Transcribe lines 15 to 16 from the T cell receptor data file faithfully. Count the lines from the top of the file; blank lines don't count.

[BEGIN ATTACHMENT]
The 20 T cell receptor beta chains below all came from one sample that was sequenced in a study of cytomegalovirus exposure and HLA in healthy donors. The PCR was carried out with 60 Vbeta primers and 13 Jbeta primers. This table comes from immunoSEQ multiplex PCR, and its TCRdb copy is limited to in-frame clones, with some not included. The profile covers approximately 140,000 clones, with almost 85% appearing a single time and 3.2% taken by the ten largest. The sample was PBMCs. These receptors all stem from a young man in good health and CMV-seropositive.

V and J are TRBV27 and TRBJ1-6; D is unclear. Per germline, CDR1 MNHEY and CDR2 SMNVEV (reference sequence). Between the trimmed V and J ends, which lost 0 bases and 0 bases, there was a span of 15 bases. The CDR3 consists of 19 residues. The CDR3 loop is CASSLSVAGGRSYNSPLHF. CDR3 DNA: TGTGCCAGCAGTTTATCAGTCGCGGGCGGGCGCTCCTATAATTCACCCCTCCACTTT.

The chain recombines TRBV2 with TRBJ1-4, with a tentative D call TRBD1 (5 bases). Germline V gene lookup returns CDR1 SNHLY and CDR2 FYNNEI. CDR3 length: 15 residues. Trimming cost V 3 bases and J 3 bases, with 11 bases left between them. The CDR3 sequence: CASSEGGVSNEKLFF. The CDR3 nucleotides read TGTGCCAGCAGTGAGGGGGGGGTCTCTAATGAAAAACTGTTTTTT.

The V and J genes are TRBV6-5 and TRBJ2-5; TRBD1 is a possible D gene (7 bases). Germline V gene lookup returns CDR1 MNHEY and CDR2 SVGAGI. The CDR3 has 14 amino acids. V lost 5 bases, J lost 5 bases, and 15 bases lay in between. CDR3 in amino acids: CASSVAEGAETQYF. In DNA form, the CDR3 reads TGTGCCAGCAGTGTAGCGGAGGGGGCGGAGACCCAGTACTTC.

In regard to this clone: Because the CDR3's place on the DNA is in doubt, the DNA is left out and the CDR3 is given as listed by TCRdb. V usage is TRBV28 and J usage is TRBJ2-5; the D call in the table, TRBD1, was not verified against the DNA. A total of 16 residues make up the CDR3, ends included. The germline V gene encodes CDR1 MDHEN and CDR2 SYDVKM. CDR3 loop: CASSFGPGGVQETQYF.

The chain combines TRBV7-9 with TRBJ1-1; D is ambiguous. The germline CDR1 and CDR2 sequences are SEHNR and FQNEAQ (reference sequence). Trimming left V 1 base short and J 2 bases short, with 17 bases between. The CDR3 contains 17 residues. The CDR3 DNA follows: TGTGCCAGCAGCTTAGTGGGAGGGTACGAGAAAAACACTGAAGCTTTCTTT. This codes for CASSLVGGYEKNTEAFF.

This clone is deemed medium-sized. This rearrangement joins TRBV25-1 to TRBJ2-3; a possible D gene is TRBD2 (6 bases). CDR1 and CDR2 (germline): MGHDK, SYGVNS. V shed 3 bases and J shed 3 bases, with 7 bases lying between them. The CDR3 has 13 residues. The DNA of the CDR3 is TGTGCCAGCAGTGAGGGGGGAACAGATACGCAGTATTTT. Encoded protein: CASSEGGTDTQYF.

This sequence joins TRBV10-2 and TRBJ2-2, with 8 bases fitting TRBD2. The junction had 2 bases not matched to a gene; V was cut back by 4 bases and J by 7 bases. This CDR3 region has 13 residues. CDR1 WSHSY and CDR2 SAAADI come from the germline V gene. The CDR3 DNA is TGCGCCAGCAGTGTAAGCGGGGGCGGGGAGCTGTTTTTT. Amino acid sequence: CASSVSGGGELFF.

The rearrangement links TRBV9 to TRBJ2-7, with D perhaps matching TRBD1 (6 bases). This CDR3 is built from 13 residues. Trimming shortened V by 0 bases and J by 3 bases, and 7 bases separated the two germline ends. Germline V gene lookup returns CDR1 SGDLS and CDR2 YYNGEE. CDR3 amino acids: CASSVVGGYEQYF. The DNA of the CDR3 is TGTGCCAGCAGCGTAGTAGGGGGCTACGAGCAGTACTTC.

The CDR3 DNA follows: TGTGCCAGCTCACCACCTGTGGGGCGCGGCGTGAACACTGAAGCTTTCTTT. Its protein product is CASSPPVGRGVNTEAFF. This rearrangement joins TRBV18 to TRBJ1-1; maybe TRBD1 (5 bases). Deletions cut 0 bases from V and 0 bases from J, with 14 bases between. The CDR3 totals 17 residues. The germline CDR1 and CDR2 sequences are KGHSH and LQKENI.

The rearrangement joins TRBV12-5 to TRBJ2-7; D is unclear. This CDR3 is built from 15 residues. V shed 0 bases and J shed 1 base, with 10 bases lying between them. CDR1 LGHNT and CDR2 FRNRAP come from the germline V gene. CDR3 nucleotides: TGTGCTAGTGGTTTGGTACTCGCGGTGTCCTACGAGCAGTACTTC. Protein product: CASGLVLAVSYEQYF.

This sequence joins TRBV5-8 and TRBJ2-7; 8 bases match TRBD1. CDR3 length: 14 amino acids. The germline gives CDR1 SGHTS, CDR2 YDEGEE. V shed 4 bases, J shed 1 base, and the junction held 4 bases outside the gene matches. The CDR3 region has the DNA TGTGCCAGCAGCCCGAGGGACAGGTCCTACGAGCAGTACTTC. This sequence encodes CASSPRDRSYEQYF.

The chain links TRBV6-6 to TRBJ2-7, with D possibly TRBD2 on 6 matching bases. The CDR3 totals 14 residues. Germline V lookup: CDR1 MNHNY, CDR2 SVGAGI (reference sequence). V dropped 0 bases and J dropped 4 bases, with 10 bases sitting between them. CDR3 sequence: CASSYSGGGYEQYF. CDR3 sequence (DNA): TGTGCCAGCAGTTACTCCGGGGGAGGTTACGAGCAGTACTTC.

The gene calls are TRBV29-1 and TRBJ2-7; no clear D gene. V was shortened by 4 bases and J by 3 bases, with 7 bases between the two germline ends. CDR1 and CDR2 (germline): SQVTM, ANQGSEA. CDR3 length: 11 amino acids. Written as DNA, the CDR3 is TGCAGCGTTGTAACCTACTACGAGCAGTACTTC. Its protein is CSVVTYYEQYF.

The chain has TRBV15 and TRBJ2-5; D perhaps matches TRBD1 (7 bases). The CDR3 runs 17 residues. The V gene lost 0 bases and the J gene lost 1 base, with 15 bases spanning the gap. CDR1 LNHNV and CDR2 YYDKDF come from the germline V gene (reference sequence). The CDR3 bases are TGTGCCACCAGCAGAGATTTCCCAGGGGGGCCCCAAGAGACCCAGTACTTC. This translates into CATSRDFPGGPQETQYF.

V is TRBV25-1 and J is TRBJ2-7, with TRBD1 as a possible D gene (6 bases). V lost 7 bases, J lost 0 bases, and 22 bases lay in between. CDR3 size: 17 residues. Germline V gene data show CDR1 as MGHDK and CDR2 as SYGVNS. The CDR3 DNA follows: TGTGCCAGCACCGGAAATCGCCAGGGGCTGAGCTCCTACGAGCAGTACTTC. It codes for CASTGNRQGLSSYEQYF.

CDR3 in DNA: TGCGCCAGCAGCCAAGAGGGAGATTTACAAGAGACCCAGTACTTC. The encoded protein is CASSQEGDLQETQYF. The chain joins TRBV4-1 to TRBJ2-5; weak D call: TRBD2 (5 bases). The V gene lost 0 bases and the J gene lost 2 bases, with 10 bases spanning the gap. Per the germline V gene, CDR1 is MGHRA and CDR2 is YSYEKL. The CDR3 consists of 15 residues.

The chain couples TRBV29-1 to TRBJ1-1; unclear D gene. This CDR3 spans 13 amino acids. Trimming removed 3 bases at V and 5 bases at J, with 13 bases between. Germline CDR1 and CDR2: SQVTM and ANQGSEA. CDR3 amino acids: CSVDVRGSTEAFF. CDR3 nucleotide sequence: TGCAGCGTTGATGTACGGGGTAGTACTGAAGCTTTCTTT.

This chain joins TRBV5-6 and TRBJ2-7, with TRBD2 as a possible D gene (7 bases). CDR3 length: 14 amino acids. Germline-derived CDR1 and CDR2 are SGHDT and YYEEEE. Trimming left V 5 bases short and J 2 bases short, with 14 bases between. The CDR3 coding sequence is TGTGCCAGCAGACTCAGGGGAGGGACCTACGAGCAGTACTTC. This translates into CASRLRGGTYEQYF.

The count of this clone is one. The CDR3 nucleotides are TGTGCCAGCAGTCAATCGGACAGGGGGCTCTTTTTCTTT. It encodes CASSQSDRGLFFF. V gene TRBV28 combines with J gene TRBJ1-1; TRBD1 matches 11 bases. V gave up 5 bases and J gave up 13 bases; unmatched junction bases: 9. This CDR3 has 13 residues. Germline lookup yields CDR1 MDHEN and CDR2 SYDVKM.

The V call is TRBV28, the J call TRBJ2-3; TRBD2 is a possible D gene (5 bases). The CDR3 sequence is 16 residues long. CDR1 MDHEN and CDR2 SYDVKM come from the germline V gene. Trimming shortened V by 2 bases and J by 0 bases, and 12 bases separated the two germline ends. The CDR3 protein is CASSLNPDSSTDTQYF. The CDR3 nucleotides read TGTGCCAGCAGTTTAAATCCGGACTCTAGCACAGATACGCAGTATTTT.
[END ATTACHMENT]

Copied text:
The chain has TRBV15 and TRBJ2-5; D perhaps matches TRBD1 (7 bases). The CDR3 runs 17 residues. The V gene lost 0 bases and the J gene lost 1 base, with 15 bases spanning the gap. CDR1 LNHNV and CDR2 YYDKDF come from the germline V gene (reference sequence). The CDR3 bases are TGTGCCACCAGCAGAGATTTCCCAGGGGGGCCCCAAGAGACCCAGTACTTC. This translates into CATSRDFPGGPQETQYF.

V is TRBV25-1 and J is TRBJ2-7, with TRBD1 as a possible D gene (6 bases). V lost 7 bases, J lost 0 bases, and 22 bases lay in between. CDR3 size: 17 residues. Germline V gene data show CDR1 as MGHDK and CDR2 as SYGVNS. The CDR3 DNA follows: TGTGCCAGCACCGGAAATCGCCAGGGGCTGAGCTCCTACGAGCAGTACTTC. It codes for CASTGNRQGLSSYEQYF.